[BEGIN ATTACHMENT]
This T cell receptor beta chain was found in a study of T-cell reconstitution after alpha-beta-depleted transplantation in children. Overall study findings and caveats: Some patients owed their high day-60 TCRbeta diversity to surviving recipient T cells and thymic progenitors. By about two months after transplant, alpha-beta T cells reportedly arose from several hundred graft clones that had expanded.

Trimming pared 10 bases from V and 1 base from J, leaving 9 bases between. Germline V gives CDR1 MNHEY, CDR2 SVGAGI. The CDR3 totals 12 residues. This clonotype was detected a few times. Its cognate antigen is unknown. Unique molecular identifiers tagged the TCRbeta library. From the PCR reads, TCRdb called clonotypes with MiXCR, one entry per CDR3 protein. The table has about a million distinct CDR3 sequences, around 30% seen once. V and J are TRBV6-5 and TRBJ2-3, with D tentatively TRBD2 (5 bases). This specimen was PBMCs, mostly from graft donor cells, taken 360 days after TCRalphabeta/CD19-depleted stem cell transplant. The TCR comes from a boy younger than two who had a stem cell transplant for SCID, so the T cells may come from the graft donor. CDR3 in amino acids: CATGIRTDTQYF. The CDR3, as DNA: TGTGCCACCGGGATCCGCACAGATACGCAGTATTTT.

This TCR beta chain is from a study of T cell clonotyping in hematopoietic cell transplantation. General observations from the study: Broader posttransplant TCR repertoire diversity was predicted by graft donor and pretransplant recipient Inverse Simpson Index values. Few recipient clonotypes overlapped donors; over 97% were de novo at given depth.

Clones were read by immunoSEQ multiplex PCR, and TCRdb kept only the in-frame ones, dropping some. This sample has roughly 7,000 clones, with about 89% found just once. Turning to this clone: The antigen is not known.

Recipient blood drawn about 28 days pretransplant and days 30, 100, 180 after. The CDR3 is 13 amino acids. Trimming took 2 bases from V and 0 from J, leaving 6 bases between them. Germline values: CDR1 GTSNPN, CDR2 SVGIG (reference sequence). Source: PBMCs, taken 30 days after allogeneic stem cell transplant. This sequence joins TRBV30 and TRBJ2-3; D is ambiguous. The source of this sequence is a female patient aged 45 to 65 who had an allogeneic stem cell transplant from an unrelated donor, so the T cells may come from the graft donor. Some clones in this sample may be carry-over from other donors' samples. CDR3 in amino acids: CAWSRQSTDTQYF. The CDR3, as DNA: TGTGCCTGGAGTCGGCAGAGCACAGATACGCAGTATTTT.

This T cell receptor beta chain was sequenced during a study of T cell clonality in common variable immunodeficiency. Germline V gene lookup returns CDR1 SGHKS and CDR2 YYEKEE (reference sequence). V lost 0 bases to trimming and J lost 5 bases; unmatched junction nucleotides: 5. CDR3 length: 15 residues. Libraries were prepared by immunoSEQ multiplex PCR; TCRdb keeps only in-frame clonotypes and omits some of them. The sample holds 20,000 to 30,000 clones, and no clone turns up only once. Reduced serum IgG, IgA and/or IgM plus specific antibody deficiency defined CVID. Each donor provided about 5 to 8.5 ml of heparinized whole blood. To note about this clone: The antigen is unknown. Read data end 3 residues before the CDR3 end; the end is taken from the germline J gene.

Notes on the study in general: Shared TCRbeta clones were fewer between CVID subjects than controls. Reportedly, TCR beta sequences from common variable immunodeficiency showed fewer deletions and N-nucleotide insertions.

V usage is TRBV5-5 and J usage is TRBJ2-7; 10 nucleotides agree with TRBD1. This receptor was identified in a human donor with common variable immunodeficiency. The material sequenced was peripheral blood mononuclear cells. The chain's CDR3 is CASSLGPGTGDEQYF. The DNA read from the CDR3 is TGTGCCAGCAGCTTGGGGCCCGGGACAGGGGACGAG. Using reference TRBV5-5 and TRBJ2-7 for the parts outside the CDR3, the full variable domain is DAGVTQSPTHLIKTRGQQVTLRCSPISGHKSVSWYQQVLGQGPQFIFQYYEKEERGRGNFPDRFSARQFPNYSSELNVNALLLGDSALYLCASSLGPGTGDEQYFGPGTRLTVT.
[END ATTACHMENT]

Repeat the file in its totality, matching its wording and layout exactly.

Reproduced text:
This T cell receptor beta chain was found in a study of T-cell reconstitution after alpha-beta-depleted transplantation in children. Overall study findings and caveats: Some patients owed their high day-60 TCRbeta diversity to surviving recipient T cells and thymic progenitors. By about two months after transplant, alpha-beta T cells reportedly arose from several hundred graft clones that had expanded.

Trimming pared 10 bases from V and 1 base from J, leaving 9 bases between. Germline V gives CDR1 MNHEY, CDR2 SVGAGI. The CDR3 totals 12 residues. This clonotype was detected a few times. Its cognate antigen is unknown. Unique molecular identifiers tagged the TCRbeta library. From the PCR reads, TCRdb called clonotypes with MiXCR, one entry per CDR3 protein. The table has about a million distinct CDR3 sequences, around 30% seen once. V and J are TRBV6-5 and TRBJ2-3, with D tentatively TRBD2 (5 bases). This specimen was PBMCs, mostly from graft donor cells, taken 360 days after TCRalphabeta/CD19-depleted stem cell transplant. The TCR comes from a boy younger than two who had a stem cell transplant for SCID, so the T cells may come from the graft donor. CDR3 in amino acids: CATGIRTDTQYF. The CDR3, as DNA: TGTGCCACCGGGATCCGCACAGATACGCAGTATTTT.

This TCR beta chain is from a study of T cell clonotyping in hematopoietic cell transplantation. General observations from the study: Broader posttransplant TCR repertoire diversity was predicted by graft donor and pretransplant recipient Inverse Simpson Index values. Few recipient clonotypes overlapped donors; over 97% were de novo at given depth.

Clones were read by immunoSEQ multiplex PCR, and TCRdb kept only the in-frame ones, dropping some. This sample has roughly 7,000 clones, with about 89% found just once. Turning to this clone: The antigen is not known.

Recipient blood drawn about 28 days pretransplant and days 30, 100, 180 after. The CDR3 is 13 amino acids. Trimming took 2 bases from V and 0 from J, leaving 6 bases between them. Germline values: CDR1 GTSNPN, CDR2 SVGIG (reference sequence). Source: PBMCs, taken 30 days after allogeneic stem cell transplant. This sequence joins TRBV30 and TRBJ2-3; D is ambiguous. The source of this sequence is a female patient aged 45 to 65 who had an allogeneic stem cell transplant from an unrelated donor, so the T cells may come from the graft donor. Some clones in this sample may be carry-over from other donors' samples. CDR3 in amino acids: CAWSRQSTDTQYF. The CDR3, as DNA: TGTGCCTGGAGTCGGCAGAGCACAGATACGCAGTATTTT.

This T cell receptor beta chain was sequenced during a study of T cell clonality in common variable immunodeficiency. Germline V gene lookup returns CDR1 SGHKS and CDR2 YYEKEE (reference sequence). V lost 0 bases to trimming and J lost 5 bases; unmatched junction nucleotides: 5. CDR3 length: 15 residues. Libraries were prepared by immunoSEQ multiplex PCR; TCRdb keeps only in-frame clonotypes and omits some of them. The sample holds 20,000 to 30,000 clones, and no clone turns up only once. Reduced serum IgG, IgA and/or IgM plus specific antibody deficiency defined CVID. Each donor provided about 5 to 8.5 ml of heparinized whole blood. To note about this clone: The antigen is unknown. Read data end 3 residues before the CDR3 end; the end is taken from the germline J gene.

Notes on the study in general: Shared TCRbeta clones were fewer between CVID subjects than controls. Reportedly, TCR beta sequences from common variable immunodeficiency showed fewer deletions and N-nucleotide insertions.

V usage is TRBV5-5 and J usage is TRBJ2-7; 10 nucleotides agree with TRBD1. This receptor was identified in a human donor with common variable immunodeficiency. The material sequenced was peripheral blood mononuclear cells. The chain's CDR3 is CASSLGPGTGDEQYF. The DNA read from the CDR3 is TGTGCCAGCAGCTTGGGGCCCGGGACAGGGGACGAG. Using reference TRBV5-5 and TRBJ2-7 for the parts outside the CDR3, the full variable domain is DAGVTQSPTHLIKTRGQQVTLRCSPISGHKSVSWYQQVLGQGPQFIFQYYEKEERGRGNFPDRFSARQFPNYSSELNVNALLLGDSALYLCASSLGPGTGDEQYFGPGTRLTVT.